DETROIT -- Ford Motor Co. reported lower U.S. sales of cars, crossovers and pickups in July, and the Lincoln brand posted its first year-over-year decline in eight months.
Ford officials said retail sales fell 6 percent while fleet deliveries rose 6 percent. Total sales for the automaker were down 3 percent.
Mark LaNeve, Ford’s vice president for U.S. marketing, sales and service, said the company had a slow start to the month, coinciding with a “dramatic escalation” of incentives by General Motors. GM offered discounts of up to 20 percent off sticker price on pickups and other models before backing off July 9.
“Once it ended, our business returned to a much more planned level for us,” LaNeve said today on a conference call with analysts and reporters. “We feel like we’re going to carry some good momentum into August.”
LaNeve said he expects to see more competitive pressure on incentives as growth in the market slows or stops in the second half of the year. Last week, Ford reduced its estimate for total U.S. industry sales and warned that higher incentives and softening demand would hit profits in the third and fourth quarters.
“I think it’s an indication in a plateauing market that the major players are going to protect share,” LaNeve said of the GM incentives, without identifying GM by name. “It’s a more competitive market than we’ve experienced in the last five or six years. We’re going to be disciplined and competitive in our go-to-market plan.”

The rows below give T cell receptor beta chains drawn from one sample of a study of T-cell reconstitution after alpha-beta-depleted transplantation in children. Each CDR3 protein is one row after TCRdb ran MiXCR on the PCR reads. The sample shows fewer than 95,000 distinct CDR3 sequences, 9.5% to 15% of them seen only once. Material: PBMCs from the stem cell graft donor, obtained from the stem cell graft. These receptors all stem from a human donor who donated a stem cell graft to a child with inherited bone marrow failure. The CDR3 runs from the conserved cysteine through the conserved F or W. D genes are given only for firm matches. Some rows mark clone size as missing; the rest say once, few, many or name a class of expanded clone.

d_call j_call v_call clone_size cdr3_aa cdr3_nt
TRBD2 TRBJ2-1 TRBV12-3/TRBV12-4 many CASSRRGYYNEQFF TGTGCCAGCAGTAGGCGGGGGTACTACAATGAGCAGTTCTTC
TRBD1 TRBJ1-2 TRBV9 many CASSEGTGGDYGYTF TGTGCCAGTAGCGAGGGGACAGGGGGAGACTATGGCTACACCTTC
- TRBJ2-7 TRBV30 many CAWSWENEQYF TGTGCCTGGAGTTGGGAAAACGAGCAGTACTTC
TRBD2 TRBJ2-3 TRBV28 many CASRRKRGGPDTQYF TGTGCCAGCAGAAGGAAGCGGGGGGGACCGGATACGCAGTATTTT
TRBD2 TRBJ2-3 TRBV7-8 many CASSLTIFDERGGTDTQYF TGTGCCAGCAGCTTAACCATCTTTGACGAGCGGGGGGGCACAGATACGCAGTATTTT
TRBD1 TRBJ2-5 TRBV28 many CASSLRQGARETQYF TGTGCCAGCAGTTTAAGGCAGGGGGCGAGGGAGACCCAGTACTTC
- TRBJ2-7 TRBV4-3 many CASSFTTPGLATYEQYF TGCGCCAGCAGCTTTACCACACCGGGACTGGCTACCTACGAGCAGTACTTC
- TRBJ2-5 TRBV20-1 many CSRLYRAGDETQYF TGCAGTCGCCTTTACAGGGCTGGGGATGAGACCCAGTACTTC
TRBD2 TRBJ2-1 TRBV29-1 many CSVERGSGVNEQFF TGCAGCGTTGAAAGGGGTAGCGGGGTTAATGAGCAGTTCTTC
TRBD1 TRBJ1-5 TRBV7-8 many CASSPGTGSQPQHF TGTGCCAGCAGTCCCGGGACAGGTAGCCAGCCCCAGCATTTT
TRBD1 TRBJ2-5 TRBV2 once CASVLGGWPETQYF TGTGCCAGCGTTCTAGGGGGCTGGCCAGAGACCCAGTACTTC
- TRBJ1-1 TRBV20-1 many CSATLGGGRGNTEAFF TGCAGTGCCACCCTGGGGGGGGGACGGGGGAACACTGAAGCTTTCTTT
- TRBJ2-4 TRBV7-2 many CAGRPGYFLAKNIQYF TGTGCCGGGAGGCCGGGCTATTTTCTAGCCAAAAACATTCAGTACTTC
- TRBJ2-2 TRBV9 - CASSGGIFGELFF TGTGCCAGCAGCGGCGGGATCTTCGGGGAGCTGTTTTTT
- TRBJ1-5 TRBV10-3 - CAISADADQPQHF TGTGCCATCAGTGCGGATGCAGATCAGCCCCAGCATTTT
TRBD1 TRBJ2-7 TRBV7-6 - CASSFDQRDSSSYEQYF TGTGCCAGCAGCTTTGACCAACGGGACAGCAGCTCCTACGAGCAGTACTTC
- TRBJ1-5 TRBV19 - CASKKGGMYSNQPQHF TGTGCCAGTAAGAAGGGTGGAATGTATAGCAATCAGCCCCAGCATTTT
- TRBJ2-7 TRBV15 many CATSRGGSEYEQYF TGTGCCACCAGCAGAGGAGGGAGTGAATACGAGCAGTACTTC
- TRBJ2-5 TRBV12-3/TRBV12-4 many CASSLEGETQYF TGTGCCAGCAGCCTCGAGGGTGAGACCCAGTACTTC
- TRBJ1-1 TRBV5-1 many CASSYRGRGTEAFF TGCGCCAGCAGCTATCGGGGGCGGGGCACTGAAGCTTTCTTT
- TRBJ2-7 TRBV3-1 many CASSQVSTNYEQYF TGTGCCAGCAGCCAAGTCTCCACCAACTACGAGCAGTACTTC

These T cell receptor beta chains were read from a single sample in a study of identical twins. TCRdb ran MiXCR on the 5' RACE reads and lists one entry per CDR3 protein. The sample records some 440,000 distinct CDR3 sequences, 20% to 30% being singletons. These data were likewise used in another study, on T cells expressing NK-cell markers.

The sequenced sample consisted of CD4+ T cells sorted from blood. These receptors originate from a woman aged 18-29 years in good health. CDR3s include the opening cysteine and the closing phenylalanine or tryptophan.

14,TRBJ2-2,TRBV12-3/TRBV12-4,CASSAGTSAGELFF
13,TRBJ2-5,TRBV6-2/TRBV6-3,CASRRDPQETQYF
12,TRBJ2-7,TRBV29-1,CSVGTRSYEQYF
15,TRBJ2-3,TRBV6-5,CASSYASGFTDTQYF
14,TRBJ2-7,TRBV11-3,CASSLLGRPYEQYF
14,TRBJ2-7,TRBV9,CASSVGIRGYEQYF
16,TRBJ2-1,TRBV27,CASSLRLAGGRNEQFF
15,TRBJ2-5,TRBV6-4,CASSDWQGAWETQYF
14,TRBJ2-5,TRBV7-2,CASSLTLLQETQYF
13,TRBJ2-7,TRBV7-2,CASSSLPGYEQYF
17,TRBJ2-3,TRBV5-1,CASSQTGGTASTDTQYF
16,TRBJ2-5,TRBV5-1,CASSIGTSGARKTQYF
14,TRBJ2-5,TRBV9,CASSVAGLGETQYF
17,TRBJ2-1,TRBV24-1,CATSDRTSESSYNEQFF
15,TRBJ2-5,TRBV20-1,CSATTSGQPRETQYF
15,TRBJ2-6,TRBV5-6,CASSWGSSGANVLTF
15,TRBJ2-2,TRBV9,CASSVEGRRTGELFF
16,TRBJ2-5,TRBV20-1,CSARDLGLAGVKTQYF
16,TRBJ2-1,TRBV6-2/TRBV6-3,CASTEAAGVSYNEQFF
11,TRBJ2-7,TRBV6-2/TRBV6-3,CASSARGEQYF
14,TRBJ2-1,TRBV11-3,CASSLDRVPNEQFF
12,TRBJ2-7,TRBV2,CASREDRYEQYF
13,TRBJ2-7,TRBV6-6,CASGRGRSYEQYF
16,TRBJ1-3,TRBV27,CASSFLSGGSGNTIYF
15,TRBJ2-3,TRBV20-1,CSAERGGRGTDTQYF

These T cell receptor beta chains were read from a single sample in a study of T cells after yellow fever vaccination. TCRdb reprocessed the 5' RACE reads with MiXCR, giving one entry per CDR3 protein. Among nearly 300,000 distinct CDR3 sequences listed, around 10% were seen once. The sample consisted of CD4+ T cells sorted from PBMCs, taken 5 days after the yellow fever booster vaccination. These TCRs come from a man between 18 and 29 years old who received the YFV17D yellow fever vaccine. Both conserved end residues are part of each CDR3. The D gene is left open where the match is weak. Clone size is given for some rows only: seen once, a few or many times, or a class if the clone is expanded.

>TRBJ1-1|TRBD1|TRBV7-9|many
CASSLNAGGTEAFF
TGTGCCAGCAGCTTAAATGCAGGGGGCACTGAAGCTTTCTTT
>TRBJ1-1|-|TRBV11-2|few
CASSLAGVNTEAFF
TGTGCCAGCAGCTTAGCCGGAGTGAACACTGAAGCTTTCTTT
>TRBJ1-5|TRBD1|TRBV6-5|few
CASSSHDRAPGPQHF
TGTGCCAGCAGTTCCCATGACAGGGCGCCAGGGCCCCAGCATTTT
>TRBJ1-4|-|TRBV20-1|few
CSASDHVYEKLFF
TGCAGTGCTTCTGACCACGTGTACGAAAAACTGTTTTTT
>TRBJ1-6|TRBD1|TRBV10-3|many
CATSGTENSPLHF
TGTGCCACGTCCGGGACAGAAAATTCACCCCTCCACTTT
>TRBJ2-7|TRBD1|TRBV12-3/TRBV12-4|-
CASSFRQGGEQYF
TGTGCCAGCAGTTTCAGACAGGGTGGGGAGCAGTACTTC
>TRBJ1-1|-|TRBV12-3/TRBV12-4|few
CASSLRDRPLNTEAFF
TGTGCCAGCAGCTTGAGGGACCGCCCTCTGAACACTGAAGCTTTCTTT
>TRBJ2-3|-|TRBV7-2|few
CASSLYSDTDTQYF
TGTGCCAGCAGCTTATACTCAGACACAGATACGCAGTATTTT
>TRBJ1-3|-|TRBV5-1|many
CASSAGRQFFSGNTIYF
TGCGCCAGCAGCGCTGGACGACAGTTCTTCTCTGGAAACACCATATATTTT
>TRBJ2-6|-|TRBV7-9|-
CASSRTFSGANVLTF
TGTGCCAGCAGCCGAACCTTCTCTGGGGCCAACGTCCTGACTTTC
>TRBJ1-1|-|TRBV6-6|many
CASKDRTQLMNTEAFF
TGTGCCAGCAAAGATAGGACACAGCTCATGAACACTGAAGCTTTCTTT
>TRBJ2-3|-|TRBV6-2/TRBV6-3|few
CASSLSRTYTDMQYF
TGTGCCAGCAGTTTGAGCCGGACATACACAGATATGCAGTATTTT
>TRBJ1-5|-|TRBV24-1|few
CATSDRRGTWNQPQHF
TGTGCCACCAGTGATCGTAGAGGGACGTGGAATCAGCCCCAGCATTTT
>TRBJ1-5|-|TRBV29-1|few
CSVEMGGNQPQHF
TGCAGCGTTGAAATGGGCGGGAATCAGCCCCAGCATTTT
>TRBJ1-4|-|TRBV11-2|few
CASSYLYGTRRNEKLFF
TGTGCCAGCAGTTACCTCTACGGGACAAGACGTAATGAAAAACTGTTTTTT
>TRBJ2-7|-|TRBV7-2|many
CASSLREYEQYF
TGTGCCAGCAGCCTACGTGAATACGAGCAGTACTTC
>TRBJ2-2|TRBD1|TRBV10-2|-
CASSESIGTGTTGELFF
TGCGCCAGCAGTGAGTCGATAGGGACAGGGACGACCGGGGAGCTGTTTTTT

LaNeve said Ford is “fine tuning” its sales and marketing approaches and closely analyzing transaction data to use incentives more efficiently, but not making major changes to its strategy. Ford CFO Bob Shanks last week said the company would take several steps to increase profits in the second half of the year, including improved go-to-market strategies in the U.S. and China to bolster revenue and reduce costs.
In July, each of Ford’s five top-selling nameplates posted declines. The F series slipped 1 percent for the month, marking its first year-over-year drop since January. F-series sales are up 8.8 percent so far this year.
Sales of SUVs and crossovers fell 5.6 percent, the first decrease for that category since November. That includes losses of 10 percent for the Escape, as inventories of discounted 2016 models dwindled, and 18 percent for the Explorer. But Edge sales rose 4.9 percent and Expedition sales more than doubled.
The Mustang, up 13 percent, was the only Ford-brand car to outperform July 2015. Fusion sales fell 4.4 percent, and the Focus dropped 18 percent.
In contrast to the negative numbers across most other segments, Ford’s van sales rose 26 percent last month, including a 41 percent gain for the full-sized Transit.
Lincoln, after achieving a 13 percent gain in the first half of 2016 that made it one of the industry’s fastest-growing brands, posted a 4.6 percent decline in July.
LaNeve said Lincoln retail sales rose 2 percent, including a 30 percent retail increase for the redesigned MKX. Including fleet, total MKX sales were up 5.4 percent. Sales of the MKS sedan, which will be replaced by the Continental this fall, were down 43 percent.